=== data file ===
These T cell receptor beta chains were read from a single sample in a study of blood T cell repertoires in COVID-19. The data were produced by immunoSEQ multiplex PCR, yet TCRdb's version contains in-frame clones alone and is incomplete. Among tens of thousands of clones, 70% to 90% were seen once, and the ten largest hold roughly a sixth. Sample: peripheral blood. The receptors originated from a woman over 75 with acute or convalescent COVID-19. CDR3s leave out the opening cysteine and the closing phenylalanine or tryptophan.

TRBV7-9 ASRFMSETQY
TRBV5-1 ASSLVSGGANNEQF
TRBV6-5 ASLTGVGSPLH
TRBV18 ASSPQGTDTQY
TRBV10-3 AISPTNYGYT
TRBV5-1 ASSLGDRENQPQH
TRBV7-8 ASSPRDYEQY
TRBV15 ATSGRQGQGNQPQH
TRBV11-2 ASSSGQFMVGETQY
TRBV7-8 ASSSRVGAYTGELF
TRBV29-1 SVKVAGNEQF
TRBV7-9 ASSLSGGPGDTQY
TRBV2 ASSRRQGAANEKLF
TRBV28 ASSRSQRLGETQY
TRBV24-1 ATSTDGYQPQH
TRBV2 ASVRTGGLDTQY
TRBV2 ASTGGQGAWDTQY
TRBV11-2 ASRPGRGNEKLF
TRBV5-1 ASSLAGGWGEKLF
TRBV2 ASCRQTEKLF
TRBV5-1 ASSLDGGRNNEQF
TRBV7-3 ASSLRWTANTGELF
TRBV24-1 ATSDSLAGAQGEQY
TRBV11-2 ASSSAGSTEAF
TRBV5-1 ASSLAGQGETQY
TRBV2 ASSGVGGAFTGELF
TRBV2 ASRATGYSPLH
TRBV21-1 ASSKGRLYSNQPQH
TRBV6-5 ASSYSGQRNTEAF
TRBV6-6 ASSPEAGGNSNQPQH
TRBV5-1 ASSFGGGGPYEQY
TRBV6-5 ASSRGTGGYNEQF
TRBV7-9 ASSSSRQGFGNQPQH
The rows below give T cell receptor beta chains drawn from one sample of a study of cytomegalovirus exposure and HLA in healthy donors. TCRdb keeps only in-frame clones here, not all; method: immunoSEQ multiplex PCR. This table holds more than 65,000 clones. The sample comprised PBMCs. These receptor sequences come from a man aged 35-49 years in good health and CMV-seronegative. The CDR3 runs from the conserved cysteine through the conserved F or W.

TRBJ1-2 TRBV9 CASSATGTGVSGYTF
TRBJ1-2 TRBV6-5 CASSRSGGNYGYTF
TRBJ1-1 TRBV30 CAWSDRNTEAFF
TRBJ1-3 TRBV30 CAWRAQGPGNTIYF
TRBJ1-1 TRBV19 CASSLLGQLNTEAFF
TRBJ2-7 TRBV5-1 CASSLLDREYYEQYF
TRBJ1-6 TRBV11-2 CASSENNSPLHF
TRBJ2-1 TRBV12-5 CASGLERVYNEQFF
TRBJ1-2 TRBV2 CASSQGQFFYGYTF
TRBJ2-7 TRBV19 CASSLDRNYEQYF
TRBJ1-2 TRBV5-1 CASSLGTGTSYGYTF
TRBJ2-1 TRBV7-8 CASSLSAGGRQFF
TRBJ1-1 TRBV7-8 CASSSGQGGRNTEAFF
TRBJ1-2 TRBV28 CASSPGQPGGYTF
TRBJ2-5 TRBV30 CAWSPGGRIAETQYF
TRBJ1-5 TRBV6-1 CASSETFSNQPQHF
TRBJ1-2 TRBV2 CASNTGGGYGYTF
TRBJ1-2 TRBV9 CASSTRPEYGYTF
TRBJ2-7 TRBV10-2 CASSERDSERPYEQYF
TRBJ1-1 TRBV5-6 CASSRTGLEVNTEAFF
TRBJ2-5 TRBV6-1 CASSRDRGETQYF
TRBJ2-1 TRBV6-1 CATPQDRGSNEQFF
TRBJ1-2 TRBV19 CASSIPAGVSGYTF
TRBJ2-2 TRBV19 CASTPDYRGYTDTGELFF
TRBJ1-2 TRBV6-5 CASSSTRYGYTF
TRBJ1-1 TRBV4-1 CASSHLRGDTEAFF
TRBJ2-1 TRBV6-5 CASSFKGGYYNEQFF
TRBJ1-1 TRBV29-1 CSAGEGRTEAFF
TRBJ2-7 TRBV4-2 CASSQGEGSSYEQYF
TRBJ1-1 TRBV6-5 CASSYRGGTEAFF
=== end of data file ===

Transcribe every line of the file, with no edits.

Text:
These T cell receptor beta chains were read from a single sample in a study of blood T cell repertoires in COVID-19. The data were produced by immunoSEQ multiplex PCR, yet TCRdb's version contains in-frame clones alone and is incomplete. Among tens of thousands of clones, 70% to 90% were seen once, and the ten largest hold roughly a sixth. Sample: peripheral blood. The receptors originated from a woman over 75 with acute or convalescent COVID-19. CDR3s leave out the opening cysteine and the closing phenylalanine or tryptophan.

TRBV7-9 ASRFMSETQY
TRBV5-1 ASSLVSGGANNEQF
TRBV6-5 ASLTGVGSPLH
TRBV18 ASSPQGTDTQY
TRBV10-3 AISPTNYGYT
TRBV5-1 ASSLGDRENQPQH
TRBV7-8 ASSPRDYEQY
TRBV15 ATSGRQGQGNQPQH
TRBV11-2 ASSSGQFMVGETQY
TRBV7-8 ASSSRVGAYTGELF
TRBV29-1 SVKVAGNEQF
TRBV7-9 ASSLSGGPGDTQY
TRBV2 ASSRRQGAANEKLF
TRBV28 ASSRSQRLGETQY
TRBV24-1 ATSTDGYQPQH
TRBV2 ASVRTGGLDTQY
TRBV2 ASTGGQGAWDTQY
TRBV11-2 ASRPGRGNEKLF
TRBV5-1 ASSLAGGWGEKLF
TRBV2 ASCRQTEKLF
TRBV5-1 ASSLDGGRNNEQF
TRBV7-3 ASSLRWTANTGELF
TRBV24-1 ATSDSLAGAQGEQY
TRBV11-2 ASSSAGSTEAF
TRBV5-1 ASSLAGQGETQY
TRBV2 ASSGVGGAFTGELF
TRBV2 ASRATGYSPLH
TRBV21-1 ASSKGRLYSNQPQH
TRBV6-5 ASSYSGQRNTEAF
TRBV6-6 ASSPEAGGNSNQPQH
TRBV5-1 ASSFGGGGPYEQY
TRBV6-5 ASSRGTGGYNEQF
TRBV7-9 ASSSSRQGFGNQPQH
The rows below give T cell receptor beta chains drawn from one sample of a study of cytomegalovirus exposure and HLA in healthy donors. TCRdb keeps only in-frame clones here, not all; method: immunoSEQ multiplex PCR. This table holds more than 65,000 clones. The sample comprised PBMCs. These receptor sequences come from a man aged 35-49 years in good health and CMV-seronegative. The CDR3 runs from the conserved cysteine through the conserved F or W.

TRBJ1-2 TRBV9 CASSATGTGVSGYTF
TRBJ1-2 TRBV6-5 CASSRSGGNYGYTF
TRBJ1-1 TRBV30 CAWSDRNTEAFF
TRBJ1-3 TRBV30 CAWRAQGPGNTIYF
TRBJ1-1 TRBV19 CASSLLGQLNTEAFF
TRBJ2-7 TRBV5-1 CASSLLDREYYEQYF
TRBJ1-6 TRBV11-2 CASSENNSPLHF
TRBJ2-1 TRBV12-5 CASGLERVYNEQFF
TRBJ1-2 TRBV2 CASSQGQFFYGYTF
TRBJ2-7 TRBV19 CASSLDRNYEQYF
TRBJ1-2 TRBV5-1 CASSLGTGTSYGYTF
TRBJ2-1 TRBV7-8 CASSLSAGGRQFF
TRBJ1-1 TRBV7-8 CASSSGQGGRNTEAFF
TRBJ1-2 TRBV28 CASSPGQPGGYTF
TRBJ2-5 TRBV30 CAWSPGGRIAETQYF
TRBJ1-5 TRBV6-1 CASSETFSNQPQHF
TRBJ1-2 TRBV2 CASNTGGGYGYTF
TRBJ1-2 TRBV9 CASSTRPEYGYTF
TRBJ2-7 TRBV10-2 CASSERDSERPYEQYF
TRBJ1-1 TRBV5-6 CASSRTGLEVNTEAFF
TRBJ2-5 TRBV6-1 CASSRDRGETQYF
TRBJ2-1 TRBV6-1 CATPQDRGSNEQFF
TRBJ1-2 TRBV19 CASSIPAGVSGYTF
TRBJ2-2 TRBV19 CASTPDYRGYTDTGELFF
TRBJ1-2 TRBV6-5 CASSSTRYGYTF
TRBJ1-1 TRBV4-1 CASSHLRGDTEAFF
TRBJ2-1 TRBV6-5 CASSFKGGYYNEQFF
TRBJ1-1 TRBV29-1 CSAGEGRTEAFF
TRBJ2-7 TRBV4-2 CASSQGEGSSYEQYF
TRBJ1-1 TRBV6-5 CASSYRGGTEAFF